That follow-on phase of the civil-rights movement embraced i) a negative, demanding and divisive agenda (not a little redolent of ‘ressentiment’) and ii) a de-facto revolutionary method of getting those demands met, a method which by definition (‘revolutionary’) eschewed the slow consensus-building of a democratic politics for an immediate and imposed submission to their will and program.
Nor did the demands of that program enjoy any wide grounding in public awareness.
Worse, other ‘movements’ – Second Wave Feminism the primary one – embraced the same revolutionary method, seeking also – as the later phase of the black civil-rights movement – to establish without delay their own demands, most of which did not enjoy broad public acceptance. And especially prominent among those ‘demands’ was the right to ‘abortion on demand’ (as it was first known and as, alas, it is now being plumped these many decades later); and this ‘abortion’ was cast as a ‘civil right’, as if it were ‘merely’ a follow-on to the rectification of black civil political rights around which the King movement had coalesced, black and white together, male and female, Americans all.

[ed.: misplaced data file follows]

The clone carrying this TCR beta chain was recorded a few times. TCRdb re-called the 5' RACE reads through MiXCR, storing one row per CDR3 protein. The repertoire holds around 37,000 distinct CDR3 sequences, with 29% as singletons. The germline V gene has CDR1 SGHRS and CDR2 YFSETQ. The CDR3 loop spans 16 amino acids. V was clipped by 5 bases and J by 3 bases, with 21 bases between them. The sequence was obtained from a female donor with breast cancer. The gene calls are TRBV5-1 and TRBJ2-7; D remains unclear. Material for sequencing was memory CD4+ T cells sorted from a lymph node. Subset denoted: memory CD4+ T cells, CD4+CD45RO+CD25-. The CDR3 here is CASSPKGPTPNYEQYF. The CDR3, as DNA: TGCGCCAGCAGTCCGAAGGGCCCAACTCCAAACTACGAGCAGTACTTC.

As Confucius would have advised, one must first accomplish a ‘rectification of names’: the issues have to be correctly identified before any rational assessment could be made as to what might be reasonably accomplished in regard to them. This is akin to Sun-Tzu’s advice and to general military strategy and command principles that you have to know what you’re facing before you engage in any action (Vietnam and Iraq anyone?).
But ‘rational assessment’ and ‘reasonable accomplishment’ through the processes of a democratic politics were not the route selected by the second-phase black civil-rights movement, nor any of the follow-on movements. Instead, imposed-action-from-above was embraced, with a concomitant democracy-dulling ‘valorization’ of political correctness, foregoing public deliberation and debate, out of a fear of being labeled (labeling, again) ‘insensitive’, ‘racist’, and later ‘genderist’ and just plain stupid enough to not ‘get it’.